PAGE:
Re: [core] More precision about CoAP Observe with FETCH

Jon Shallow <supjps-ietf@jpshallow.com> Tue, 29 June 2021 12:15 UTC

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From: "Jon Shallow" <supjps-ietf@jpshallow.com>
To: "'Simon Bernard'" <contact@simonbernard.eu>, <core@ietf.org>
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Subject: Re: [core] More precision about CoAP Observe with FETCH
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Hi Simon,

 

Yes, because it is a part of the cache-key, you also need to send the payload as well for the Observe cancel is my understanding.

 

Regard

 

Jon

 

From: Simon Bernard [mailto: contact@simonbernard.eu] 
Sent: 29 June 2021 11:14
To: Jon Shallow; core@ietf.org
Subject: Re: [core] More precision about CoAP Observe with FETCH

 

Hi Jon,

  Another question related to this topic (FETCH + Observe)

  For an Active Cancel Observe request, RFC7641 says (https://datatracker.ietf.org/doc/html/rfc7641#section-3.6): 

   In some circumstances, it may be desirable to cancel an observation
   and release the resources allocated by the server to it more eagerly.
   In this case, a client MAY explicitly deregister by issuing a GET
   request that has the Token field set to the token of the observation
   to be cancelled and includes an Observe Option with the value set to
   1 (deregister).  All other options MUST be identical to those in the
   registration request except for the set of ETag Options.  When the
   server receives such a request, it will remove any matching entry
   from the list of observers and process the GET request as usual.


In case of usage of FETCH with payload. Should we also sent the payload used to establish the observe relation in this "cancel request" ?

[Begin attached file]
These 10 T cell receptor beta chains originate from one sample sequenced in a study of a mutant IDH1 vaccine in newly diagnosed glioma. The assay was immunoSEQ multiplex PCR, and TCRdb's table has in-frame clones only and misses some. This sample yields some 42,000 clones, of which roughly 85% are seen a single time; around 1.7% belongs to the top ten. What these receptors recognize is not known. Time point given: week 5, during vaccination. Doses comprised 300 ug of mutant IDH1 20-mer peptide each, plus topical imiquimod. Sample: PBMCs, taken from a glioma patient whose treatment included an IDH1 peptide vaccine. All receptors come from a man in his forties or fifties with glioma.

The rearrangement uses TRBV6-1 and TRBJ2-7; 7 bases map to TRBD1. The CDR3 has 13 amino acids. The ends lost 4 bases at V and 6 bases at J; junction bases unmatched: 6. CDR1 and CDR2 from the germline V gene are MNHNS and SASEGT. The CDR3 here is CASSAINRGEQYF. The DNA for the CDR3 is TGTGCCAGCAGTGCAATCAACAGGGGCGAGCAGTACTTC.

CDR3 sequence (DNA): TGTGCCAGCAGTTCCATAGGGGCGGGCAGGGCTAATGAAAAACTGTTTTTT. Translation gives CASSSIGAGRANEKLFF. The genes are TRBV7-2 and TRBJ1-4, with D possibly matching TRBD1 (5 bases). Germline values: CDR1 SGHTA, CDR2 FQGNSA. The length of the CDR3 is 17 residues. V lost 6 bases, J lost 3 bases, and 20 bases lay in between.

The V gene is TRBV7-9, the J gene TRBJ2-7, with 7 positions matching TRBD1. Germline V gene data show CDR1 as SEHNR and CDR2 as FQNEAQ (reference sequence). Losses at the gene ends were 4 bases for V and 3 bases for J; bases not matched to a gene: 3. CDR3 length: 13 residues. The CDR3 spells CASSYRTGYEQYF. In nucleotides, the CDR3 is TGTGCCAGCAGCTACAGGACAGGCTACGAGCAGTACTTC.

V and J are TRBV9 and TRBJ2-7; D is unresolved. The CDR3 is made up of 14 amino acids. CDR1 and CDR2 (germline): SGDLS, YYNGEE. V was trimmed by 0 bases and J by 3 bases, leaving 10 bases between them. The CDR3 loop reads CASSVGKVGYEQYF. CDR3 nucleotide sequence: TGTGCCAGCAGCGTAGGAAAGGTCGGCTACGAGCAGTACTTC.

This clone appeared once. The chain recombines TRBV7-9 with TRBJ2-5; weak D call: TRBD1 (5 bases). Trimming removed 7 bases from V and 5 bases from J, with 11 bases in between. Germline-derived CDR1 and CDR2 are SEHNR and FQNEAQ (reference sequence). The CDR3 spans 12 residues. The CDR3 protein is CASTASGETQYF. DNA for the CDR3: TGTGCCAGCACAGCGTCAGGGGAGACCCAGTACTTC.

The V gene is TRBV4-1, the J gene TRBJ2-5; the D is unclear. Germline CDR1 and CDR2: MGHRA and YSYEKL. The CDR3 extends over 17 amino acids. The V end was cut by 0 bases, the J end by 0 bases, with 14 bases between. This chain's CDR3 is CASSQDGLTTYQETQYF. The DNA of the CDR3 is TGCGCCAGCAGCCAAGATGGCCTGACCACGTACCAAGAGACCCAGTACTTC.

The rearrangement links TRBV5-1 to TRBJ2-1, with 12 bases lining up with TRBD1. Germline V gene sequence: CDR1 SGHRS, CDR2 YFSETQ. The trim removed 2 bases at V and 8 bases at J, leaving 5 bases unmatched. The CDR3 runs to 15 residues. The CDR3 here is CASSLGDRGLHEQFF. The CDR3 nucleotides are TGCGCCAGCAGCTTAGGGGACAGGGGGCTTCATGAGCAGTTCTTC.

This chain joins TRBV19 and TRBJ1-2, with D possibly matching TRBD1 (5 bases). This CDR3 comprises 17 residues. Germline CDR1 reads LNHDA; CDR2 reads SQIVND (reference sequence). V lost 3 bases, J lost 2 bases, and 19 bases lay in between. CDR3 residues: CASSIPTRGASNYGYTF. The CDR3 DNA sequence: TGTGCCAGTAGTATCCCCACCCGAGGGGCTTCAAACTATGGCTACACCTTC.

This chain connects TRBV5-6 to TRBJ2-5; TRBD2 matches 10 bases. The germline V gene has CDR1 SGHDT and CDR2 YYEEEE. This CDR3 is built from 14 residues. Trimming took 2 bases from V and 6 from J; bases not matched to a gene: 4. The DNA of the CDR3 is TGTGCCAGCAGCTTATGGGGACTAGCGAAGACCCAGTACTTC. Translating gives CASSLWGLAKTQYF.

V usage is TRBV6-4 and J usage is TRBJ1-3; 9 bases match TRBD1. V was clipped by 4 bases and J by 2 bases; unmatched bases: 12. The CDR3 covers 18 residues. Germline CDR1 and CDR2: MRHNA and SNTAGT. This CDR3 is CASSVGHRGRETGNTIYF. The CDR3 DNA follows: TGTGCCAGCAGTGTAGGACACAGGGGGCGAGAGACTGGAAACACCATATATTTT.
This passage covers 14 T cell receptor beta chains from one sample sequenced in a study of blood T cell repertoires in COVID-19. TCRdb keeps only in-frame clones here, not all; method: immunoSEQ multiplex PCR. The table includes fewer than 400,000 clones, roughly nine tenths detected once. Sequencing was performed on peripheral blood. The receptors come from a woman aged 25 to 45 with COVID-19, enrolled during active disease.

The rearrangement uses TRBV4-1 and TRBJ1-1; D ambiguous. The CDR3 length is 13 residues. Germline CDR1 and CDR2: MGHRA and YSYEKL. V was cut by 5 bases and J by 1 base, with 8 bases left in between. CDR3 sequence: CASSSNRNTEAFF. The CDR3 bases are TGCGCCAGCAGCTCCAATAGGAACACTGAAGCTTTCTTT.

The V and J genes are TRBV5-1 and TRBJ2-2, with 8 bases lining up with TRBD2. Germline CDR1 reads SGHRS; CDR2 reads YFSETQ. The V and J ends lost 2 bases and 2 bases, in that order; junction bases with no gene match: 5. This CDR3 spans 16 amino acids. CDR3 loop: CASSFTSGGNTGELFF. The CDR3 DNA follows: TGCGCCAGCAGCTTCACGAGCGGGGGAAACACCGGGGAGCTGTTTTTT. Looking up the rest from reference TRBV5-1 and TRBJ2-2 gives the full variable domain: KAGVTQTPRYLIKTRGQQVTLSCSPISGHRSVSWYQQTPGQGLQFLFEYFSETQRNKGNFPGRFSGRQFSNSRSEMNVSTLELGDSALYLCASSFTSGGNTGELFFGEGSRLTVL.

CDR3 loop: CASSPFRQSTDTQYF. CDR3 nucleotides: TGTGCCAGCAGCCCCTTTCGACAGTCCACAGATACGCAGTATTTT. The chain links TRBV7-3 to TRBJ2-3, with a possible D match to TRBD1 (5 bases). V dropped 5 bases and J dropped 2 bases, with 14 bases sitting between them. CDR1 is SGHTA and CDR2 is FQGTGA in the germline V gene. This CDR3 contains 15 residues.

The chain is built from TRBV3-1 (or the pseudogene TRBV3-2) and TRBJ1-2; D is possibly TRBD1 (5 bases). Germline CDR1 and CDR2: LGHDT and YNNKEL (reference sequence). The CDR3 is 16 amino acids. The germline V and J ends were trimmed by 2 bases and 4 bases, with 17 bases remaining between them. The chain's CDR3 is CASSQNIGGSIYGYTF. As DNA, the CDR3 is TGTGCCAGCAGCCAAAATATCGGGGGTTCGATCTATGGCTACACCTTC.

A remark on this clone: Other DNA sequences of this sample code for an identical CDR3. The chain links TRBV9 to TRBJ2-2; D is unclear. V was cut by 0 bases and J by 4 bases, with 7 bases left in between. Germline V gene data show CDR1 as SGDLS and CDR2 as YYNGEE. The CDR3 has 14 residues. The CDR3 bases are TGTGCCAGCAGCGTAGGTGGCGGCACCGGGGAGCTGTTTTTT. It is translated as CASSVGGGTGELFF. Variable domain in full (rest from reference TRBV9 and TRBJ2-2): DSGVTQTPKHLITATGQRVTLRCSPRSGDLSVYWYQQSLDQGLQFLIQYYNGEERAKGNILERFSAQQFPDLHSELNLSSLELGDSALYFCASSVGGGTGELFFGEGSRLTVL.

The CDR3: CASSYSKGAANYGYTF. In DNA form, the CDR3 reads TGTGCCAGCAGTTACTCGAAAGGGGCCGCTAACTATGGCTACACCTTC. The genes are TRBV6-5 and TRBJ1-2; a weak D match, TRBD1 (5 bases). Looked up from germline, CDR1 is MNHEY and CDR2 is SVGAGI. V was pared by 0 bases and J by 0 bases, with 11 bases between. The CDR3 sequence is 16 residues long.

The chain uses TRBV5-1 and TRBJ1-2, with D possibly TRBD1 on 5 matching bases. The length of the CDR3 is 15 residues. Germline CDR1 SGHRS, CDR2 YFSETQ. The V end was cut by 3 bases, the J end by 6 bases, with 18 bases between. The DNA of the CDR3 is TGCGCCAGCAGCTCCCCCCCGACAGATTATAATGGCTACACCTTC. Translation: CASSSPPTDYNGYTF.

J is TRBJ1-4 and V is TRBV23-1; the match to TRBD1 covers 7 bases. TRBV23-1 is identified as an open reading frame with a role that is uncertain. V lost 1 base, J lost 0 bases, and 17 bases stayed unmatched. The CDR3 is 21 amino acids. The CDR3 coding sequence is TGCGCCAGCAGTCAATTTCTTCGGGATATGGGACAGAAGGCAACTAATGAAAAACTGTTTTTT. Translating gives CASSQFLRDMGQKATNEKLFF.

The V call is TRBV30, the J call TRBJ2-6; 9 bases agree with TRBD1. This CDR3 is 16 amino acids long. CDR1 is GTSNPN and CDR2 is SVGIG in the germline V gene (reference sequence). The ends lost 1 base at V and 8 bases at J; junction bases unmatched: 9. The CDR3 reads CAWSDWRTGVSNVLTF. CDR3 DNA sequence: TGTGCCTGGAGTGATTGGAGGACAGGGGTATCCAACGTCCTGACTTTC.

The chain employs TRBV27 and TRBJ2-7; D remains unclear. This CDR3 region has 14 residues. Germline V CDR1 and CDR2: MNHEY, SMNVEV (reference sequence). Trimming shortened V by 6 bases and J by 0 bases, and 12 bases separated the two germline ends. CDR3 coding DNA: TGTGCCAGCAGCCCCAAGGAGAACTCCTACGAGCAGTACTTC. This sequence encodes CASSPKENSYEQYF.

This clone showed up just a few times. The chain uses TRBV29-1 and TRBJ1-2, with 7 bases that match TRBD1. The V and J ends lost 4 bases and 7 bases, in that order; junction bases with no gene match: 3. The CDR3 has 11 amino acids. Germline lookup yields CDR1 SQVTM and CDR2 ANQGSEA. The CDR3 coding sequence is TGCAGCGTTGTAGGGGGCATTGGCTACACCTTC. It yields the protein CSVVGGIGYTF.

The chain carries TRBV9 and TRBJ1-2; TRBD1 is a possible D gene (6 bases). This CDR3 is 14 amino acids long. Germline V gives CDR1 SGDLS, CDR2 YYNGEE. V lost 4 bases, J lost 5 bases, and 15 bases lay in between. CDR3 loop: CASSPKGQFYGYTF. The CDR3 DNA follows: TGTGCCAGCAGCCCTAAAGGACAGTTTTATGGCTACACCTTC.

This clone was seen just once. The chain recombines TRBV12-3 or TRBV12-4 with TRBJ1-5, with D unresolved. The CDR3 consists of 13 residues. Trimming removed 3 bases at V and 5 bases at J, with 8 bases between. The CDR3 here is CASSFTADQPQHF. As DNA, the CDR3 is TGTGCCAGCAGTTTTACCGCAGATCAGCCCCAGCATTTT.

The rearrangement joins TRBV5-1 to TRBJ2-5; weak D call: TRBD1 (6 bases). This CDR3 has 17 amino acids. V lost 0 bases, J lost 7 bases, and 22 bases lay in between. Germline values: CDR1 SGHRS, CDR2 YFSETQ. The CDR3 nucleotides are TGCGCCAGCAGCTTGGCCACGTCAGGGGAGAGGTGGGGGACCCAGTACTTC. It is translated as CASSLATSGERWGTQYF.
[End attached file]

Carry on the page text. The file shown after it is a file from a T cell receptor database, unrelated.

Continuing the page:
Simon

Le 29/06/2021 à 11:45, Jon Shallow a écrit :

Hi Simon,

 

As per https://datatracker.ietf.org/doc/html/rfc8132#section-2 the FEETCH request body is a part of the cache key.

 

   Depending on the response code as defined by [RFC7252 <https://datatracker.ietf.org/doc/html/rfc7252> ], the response

   to a FETCH request is cacheable; the request body is part of the

   cache key.  Specifically, 2.05 (Content) response codes (the

   responses for which are cacheable) are a typical way to respond to a

   FETCH request.  (Note that this aspect differs markedly from

   [HTTP-SEARCH <https://datatracker.ietf.org/doc/html/rfc8132#ref-HTTP-SEARCH> ] and also that caches that cannot use the request

   payload as part of the cache key will not be able to cache responses

   to FETCH requests at all.)  The Max-Age option in the response has

   equivalent semantics to its use in a GET.

 

So, different payloads would create different cache keys and hence individually be unique.

Regards

 

Jon

 

From: Simon Bernard [mailto: contact@simonbernard.eu] 
Sent: 29 June 2021 10:19
To: core@ietf.org WG
Subject: [core] More precision about CoAP Observe with FETCH

 

Hi all,

  The PATCH and FETCH Methods for the Constrained Application Protocol (CoAP) (RFC8132 <https://datatracker.ietf.org/doc/html/rfc8132> ) says that FETCH can be used with RFC7641 <https://datatracker.ietf.org/doc/html/rfc7641>  (Observing Resources in CoAP)
  

2.4 <https://datatracker.ietf.org/doc/html/rfc8132#section-2.4> .  Working with Observe
 
   The Observe option [RFC7641 <https://datatracker.ietf.org/doc/html/rfc7641> ] can be used with a FETCH request as it
   can be used with a GET request

  But "CoAP Observe" seems to be designed with a "GET without payload" in mind.
  E.g. it says : 

3.1 <https://datatracker.ietf.org/doc/html/rfc7641#section-3.1> .  Request
 
   A client registers its interest in a resource by issuing a GET
   request with an Observe Option set to 0 (register).  If the server
   returns a 2.xx response that includes an Observe Option as well, the
   server has successfully added an entry with the client endpoint and
   request token to the list of observers of the target resource, and
   the client will be notified of changes to the resource state.
 
   Like a fresh response can be used to satisfy a request without
   contacting the server, the stream of updates resulting from one
   observation request can be used to satisfy another (observation or
   normal GET) request if the target resource is the same.  A client
   MUST aggregate such requests and MUST NOT register more than once for
   the same target resource.  The target resource is identified by all
   options in the request that are part of the Cache-Key. This includes,
   for example, the full request URI and the Accept Option.  

The target resource is not identified by the payload.  So 2 FETCH requests on same resource with 2 different payload seem to not be allowed ? 

Is it intended or just an oversight ? if this is intended, is there any particular reason about this ? 

Simon